When school started I was relegated to the five to seven shift. I really couldn’t believe that this was an actual shift. I had to work everyday to get any hours. The five to seven shift consisted of sweeping and mopping the floor and bathrooms, emptying the trash in the kitchen, washing the dishes and making the cookies. The most difficult part was washing the soup warmers. Especially on days when we had cream of broccoli which no one liked and consequently crusted and adhered itself with amazing strength to the sides of the pot.
Jobs in Food: Schlotzsky’s Part One October 4, 2008
When I was 16 I got a job at Schlotzsky’s. Their slogan was and still is: Funny Name, Serious Sandwich. A more apt slogan would be: Stupid Name No One Can Spell, Average Sandwich on Vaguely Compelling Bread but I guess it just doesn’t have the same ring to it.
Cater This by Sean Murphy: PIP October 3, 2008
There’s something oddly fascinating about being in the presence of a genuinely stupid human being. Not a boring, run-of-the-mill, thick-headed doofus; but a bona fide, jaw-droppingly inept, “how did they survive this long?” stone-cold moron. When the conditions are just right, exposure to such a person can be an exhilarating experience. Todd “Lickity” Split was that kind of man.
One Line Reviews: Jack in the Box September 27, 2008
Omar’s Highway Chef Restaurant September 26, 2008
There’s just something about truck stops. Trucking culture is an inclusive society but lucky for the rest of us it fosters the existence of wildly non exclusive restaurants. Omar’s Highway Chef Restaurant is just such a place. I’ve heard legends over the years about how good their pie is, but had never checked it out for myself. For starters it seemed like it was so far away, it’s located off I-10 at exit 268, which I want to say is Craycroft but either way it didn’t take that long to get there. Secondly, though I like pie, it isn’t something I crave on a regular basis.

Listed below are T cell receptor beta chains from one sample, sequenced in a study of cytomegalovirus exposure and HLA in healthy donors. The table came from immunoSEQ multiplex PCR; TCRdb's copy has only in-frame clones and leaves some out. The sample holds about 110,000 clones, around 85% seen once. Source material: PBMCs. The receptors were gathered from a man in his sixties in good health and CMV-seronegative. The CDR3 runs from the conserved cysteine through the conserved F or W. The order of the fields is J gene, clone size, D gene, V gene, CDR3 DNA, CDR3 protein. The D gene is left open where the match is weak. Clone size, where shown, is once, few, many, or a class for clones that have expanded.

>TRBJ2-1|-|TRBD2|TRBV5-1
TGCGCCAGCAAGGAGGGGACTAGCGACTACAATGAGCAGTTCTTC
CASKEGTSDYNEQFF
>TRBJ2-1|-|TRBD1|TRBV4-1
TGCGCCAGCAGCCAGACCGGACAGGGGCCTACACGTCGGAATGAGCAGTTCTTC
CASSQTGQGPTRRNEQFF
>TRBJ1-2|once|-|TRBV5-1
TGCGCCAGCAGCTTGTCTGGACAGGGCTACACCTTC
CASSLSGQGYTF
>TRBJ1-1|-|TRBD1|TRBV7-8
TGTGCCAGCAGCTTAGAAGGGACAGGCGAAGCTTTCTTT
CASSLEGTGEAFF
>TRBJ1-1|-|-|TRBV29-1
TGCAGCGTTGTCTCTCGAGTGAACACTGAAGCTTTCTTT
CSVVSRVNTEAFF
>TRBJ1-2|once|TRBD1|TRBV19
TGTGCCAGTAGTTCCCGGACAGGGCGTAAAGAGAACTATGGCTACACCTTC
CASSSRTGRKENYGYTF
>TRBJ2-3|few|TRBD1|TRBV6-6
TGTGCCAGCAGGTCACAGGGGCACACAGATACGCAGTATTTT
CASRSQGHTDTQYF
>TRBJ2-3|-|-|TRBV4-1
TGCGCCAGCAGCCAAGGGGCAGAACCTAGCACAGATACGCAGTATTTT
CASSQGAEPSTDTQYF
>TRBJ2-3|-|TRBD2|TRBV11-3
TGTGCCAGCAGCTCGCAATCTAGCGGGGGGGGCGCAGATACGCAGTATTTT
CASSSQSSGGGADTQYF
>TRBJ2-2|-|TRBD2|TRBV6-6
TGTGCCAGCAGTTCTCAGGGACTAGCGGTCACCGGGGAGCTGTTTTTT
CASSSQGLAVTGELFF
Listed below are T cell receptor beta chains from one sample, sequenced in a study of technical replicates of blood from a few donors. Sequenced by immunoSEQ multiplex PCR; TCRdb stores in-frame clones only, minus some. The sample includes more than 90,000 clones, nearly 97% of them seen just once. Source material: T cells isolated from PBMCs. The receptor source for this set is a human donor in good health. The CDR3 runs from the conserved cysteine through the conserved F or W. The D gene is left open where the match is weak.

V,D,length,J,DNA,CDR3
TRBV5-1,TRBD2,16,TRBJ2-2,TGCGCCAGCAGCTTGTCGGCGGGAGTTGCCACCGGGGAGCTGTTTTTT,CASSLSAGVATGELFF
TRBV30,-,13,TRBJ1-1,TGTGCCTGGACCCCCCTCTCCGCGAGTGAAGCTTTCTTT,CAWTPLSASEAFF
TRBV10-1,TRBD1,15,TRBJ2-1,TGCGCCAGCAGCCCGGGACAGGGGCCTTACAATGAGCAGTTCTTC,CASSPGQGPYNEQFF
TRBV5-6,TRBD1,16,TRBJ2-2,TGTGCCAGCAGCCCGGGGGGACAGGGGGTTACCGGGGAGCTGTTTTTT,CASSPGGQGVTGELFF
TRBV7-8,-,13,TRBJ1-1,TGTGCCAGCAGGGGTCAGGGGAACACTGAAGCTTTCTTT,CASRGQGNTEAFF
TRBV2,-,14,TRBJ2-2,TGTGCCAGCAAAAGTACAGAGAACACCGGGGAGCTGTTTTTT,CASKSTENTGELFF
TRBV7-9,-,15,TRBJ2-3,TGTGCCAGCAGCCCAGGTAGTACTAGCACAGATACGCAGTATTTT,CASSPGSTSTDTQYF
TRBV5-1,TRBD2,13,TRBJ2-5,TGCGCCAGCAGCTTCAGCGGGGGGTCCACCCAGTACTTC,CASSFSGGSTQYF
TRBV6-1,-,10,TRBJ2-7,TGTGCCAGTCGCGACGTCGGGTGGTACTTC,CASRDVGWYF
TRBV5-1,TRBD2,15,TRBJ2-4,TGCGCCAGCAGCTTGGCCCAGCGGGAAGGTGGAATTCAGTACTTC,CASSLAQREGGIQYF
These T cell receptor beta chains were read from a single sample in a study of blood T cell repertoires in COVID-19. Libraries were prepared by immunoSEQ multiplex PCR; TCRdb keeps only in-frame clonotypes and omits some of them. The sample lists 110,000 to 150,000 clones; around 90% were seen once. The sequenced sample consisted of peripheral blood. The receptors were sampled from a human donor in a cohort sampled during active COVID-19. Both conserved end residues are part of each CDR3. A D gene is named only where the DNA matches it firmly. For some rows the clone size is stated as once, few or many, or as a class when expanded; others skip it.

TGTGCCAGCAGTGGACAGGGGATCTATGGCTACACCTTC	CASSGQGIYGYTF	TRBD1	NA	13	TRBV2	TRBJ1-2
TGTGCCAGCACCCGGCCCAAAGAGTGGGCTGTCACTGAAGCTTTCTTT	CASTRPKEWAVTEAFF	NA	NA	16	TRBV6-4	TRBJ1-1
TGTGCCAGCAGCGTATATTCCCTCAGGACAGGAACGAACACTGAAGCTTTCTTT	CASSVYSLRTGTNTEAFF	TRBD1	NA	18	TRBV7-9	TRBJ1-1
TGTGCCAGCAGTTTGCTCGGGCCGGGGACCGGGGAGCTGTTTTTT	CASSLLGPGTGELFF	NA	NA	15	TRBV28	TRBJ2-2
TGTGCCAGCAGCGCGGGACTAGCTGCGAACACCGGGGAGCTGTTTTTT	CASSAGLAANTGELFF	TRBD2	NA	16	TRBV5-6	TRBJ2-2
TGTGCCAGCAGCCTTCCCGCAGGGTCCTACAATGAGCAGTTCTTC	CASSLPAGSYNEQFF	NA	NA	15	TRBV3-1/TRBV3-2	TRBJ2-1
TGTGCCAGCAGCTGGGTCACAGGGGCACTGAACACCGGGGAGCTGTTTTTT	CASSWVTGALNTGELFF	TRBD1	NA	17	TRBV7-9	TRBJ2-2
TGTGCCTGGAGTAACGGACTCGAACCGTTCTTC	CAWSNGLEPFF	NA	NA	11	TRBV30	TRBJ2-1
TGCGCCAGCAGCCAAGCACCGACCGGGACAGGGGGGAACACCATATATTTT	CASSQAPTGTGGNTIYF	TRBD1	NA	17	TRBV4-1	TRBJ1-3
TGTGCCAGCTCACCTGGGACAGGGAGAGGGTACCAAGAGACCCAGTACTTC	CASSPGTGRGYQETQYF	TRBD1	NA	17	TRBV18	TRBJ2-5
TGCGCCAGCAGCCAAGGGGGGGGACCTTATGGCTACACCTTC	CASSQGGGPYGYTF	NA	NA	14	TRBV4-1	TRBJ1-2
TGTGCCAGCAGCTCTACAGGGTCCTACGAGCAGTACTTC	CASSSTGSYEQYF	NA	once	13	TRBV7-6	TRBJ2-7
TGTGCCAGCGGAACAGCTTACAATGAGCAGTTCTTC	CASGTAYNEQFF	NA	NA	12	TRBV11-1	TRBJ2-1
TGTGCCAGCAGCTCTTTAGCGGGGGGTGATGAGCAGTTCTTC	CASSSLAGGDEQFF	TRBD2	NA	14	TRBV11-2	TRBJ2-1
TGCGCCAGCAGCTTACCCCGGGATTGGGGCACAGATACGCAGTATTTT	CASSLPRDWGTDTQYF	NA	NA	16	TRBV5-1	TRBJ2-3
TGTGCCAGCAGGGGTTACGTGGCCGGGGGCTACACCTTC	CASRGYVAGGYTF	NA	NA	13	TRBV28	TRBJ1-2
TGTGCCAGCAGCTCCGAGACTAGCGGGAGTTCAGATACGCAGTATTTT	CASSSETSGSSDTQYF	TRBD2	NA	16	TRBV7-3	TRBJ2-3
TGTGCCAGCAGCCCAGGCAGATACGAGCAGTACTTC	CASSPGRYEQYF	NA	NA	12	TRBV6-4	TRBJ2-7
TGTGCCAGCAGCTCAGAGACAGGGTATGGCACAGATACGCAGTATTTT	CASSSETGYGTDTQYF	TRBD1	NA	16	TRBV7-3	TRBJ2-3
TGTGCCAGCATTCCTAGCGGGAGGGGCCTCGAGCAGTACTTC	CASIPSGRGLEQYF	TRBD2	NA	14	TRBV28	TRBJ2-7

Cater This by Sean Murphy: Your Cup Runneth Over September 24, 2008
(Between 1979 and 1986 I worked in the catering department at the University of Arizona Student Union. These are some of my stories.)
It should’ve been easy – lunch for thirty two in the President’s dining room (or PDR as we called it). Four round-tops seating eight apiece of which I was only responsible for two. Piece of cake.
Lunches were never much of a hassle anyway, it was dinners that sucked. At night everybody wanted to hang out and talk while we paced in the wings, waiting for them to leave so we could bus the tables and set up again – but lunches were pretty cut-and-dry; get’ em in, get ‘em fed, get ‘em out.
I’d served this group before – The Daughter’s of the American West, a social club of feisty senior-citizens bussed up from Green Valley every month to reminisce about the good ol’ days of cattle branding, barbed-wire fences and killing Indians. They never gave me much trouble, at most I’d have to reheat a plate or keep replenishing Sweet’N Low but not much else. What could possibly go wrong?